First. Weigh the cup, or cell, the lower plate of the cover and the metallic portion of the agitator, and compute their heat-capacity by the specific heat of the respective metals. Compute also the heat capacity of the thermometer; or, if it be long, of so much of it as is found to share nearly the temperature of the immersed portion. The result will be a minimum--indeed, in so small a vessel the inevitable loss by conduction and radiation will amount to more than one-third as much as the simple heat capacity of the metals. The total must be ascertained by an application of the method of mixture. Ascertain the temperature of the interior of the instrument simply; pour in quickly but carefully a known quantity of water, say about two pounds, of known temperature, say about 100° F., and ascertain the temperature as soon after pouring as mixing can be properly performed. But a correction is necessary for loss of heat in the act of pouring. To ascertain the amount of this correction prepare a bath of tepid water, and bring all parts of the instrument--outside, inside, and interior portions, together with the vessel to pour from--exactly to one common, carefully ascertained temperature. Now take two pounds of the water and pour it into the cell in the same manner as before. Exposure of so thin a stream on two surfaces to the air of the room will produce a certain degree of refrigeration in the water, which is supposed to be warmer than the air, say at about 160° F. This effect will be due to conduction, by contact with the air, to radiation, and to evaporation; and by so much the refrigeration observed in mixing is to be diminished.
[Footnote 1: In our case the heat-capacity, thermometer included, was 0.0757; total, 0.1053; radiation, etc., 0.0296. Respectively, 71.9 per cent, and 28.1 per cent. of the total.]
Four experiments, carefully conducted, gave the following results:
Loss of temperature by pouring at 170° F., 0.81°, 0.86°, 1.00°, and 1.07° F.; mean, 0.935° F.
The following are values of the calorific capacity of my pyrometers, that is, of those parts of each which share directly the temperature of the inclosed water, including the thermometer to be used with the instrument, and the heat communicated to the eider-down and otherwise lost during an observation, expressed in decimals of a British thermal unit, or in decimals of a pound of cold water:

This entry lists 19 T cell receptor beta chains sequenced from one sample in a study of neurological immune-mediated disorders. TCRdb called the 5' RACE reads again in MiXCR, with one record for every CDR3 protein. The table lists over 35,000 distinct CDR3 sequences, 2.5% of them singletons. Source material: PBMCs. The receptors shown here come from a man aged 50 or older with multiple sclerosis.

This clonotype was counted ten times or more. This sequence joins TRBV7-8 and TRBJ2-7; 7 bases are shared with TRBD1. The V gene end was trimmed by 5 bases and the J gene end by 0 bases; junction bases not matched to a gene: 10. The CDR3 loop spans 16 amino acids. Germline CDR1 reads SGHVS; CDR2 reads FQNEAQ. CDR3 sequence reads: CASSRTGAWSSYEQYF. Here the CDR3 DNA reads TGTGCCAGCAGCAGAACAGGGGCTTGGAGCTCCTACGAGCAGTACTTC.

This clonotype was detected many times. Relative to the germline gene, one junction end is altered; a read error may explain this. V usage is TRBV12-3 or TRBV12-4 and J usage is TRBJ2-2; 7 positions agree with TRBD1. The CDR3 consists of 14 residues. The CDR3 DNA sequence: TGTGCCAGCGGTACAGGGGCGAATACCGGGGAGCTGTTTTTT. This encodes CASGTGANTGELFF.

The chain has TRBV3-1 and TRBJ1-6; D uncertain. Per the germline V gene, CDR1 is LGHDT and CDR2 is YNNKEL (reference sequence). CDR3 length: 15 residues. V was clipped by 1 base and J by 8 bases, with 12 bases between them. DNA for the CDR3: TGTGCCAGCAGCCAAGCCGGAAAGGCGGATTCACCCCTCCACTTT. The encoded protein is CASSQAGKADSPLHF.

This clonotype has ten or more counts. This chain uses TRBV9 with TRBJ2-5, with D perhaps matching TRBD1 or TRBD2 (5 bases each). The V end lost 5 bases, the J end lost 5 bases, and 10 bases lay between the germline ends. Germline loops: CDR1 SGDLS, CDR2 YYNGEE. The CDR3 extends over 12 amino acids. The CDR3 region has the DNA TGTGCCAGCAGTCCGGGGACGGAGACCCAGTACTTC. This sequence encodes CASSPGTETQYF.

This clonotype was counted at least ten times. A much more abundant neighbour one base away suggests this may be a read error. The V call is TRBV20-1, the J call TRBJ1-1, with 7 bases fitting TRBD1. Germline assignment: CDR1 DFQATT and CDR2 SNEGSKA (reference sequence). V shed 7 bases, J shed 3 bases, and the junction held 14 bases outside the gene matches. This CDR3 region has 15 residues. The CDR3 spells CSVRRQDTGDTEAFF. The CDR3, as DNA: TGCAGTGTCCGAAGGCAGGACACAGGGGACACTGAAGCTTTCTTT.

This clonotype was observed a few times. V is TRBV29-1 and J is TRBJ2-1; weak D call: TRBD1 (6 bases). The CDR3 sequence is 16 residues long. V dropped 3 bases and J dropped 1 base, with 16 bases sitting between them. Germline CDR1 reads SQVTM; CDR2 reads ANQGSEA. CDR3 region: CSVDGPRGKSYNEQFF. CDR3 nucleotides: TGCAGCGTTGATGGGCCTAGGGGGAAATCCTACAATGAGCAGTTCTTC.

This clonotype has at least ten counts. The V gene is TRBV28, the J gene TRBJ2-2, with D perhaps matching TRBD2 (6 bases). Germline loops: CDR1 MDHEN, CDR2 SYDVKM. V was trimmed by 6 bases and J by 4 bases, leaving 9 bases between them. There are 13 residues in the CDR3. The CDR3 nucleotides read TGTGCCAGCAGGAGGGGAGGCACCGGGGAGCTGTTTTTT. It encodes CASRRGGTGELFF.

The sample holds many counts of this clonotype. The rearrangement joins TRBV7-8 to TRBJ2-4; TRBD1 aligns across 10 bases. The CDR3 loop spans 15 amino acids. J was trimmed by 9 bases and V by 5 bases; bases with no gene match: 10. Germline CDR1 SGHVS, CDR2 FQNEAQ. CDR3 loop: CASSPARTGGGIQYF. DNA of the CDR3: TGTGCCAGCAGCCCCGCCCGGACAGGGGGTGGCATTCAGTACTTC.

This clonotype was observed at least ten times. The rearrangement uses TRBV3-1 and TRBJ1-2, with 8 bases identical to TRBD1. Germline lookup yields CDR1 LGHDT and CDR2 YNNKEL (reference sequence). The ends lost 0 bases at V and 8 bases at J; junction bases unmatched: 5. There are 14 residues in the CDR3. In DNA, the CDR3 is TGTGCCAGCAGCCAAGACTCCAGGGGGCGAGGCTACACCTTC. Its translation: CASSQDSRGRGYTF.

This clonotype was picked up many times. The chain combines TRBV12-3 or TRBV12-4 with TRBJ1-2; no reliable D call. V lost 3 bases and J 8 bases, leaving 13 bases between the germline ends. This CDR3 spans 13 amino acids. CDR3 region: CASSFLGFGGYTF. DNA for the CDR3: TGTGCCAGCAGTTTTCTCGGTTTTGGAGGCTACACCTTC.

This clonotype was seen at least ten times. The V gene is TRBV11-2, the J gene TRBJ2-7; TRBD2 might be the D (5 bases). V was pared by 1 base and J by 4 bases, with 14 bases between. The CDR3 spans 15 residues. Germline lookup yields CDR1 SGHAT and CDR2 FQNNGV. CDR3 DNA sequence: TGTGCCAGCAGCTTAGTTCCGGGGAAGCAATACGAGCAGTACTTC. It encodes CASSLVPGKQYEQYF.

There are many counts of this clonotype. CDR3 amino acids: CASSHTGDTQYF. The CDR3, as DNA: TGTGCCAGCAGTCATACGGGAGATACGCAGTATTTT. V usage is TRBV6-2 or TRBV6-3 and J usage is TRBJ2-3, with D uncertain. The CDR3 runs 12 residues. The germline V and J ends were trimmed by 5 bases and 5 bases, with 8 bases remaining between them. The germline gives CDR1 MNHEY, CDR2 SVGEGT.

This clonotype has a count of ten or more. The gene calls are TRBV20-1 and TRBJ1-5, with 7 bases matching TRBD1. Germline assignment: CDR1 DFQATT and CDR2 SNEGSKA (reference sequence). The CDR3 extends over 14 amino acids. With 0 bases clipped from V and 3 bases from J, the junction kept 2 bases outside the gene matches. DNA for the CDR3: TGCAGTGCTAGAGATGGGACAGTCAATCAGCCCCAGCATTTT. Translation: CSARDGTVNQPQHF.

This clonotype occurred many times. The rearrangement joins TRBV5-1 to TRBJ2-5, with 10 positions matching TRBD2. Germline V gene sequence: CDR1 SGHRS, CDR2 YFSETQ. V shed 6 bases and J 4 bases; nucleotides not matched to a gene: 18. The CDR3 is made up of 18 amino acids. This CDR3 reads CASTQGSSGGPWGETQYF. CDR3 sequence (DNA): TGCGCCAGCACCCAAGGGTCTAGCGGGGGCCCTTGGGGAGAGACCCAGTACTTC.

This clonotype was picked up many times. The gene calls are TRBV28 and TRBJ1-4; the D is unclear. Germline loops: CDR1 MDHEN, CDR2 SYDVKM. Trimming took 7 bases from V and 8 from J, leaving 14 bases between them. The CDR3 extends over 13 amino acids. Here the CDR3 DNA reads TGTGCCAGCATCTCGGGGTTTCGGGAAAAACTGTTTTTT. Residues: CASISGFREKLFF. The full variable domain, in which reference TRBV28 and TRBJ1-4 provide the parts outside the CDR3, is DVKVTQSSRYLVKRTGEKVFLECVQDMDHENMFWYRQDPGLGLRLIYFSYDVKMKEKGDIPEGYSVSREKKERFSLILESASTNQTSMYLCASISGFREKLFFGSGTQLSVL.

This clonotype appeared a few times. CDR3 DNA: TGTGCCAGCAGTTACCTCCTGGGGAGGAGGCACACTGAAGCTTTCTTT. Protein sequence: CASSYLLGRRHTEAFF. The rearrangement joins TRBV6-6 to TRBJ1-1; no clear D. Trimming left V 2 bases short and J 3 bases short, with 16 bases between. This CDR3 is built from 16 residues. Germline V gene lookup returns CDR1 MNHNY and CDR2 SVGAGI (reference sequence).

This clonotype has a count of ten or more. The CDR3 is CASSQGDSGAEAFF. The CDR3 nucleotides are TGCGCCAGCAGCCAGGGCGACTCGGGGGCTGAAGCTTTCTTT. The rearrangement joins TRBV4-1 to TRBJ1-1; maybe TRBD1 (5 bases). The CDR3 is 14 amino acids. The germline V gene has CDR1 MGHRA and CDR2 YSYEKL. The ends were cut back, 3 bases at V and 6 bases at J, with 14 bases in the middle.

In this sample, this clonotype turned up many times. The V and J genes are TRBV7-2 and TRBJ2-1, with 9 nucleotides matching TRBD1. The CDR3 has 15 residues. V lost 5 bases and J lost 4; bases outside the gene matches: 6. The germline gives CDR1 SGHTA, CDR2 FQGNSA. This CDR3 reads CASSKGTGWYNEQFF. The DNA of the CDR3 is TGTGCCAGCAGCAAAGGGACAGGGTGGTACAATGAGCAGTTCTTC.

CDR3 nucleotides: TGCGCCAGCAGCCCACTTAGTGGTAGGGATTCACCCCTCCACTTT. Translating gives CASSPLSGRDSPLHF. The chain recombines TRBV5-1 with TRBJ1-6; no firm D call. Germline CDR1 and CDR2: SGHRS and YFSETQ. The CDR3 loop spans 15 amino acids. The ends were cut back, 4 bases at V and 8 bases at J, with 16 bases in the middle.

0.1048, 0.1052, 0.1077, 0.1008, 0.1028, and 0.1104.
Mean 0.1053 = 0 lb. 1 oz. 11 drms. Add water 1.8947 = 1 " 14 " 4 " ------ - -- -- 2.0000 = 2 " 0 " 0 "
This was the value used. The instrument, being put on delicate coin scales and counterbalanced, weights equal to 1.8947 lb. avoirdupois = 1 lb. 14 oz. 5 drms., were added to the counterbalancing weights, and cold water was poured in until the scales again balanced.
The pyrometer with its contained water was then just equal in heating capacity, while the temperature was not above 38° F. to two pounds of cold water. The two instruments were sensibly alike, but were numbered No. 1 and No. 2, and at each observation the one used was noted.
The process of preparation and testing appears long and tedious, and is indeed somewhat so; but the instruments once well made are durable, convenient in use, and with care reasonably accurate.
Compared with mercurial thermometers between 212° and 600° F., I believe them to be much more accurate, although less convenient.
For a range of temperatures from 212° to 900° F. they are certainly more trustworthy than anything save an air thermometer of suitable construction; and for all temperatures from 800° to 900° F. up nearly to the melting point of platinum they are without a rival, so far as I know.
For some situations the ball can best be inserted in the fire or other situation where an observation is desired, and withdrawn for immersion by means of long, slender tongs, with jaws resembling bullet moulds.
A word about the melting point of platinum. My balls certainly began to melt below 2,950° F., but I am by no means sure that they do not contain any silver, although their specific gravity gives assurance that they are at least nearly pure.--Franklin Journal.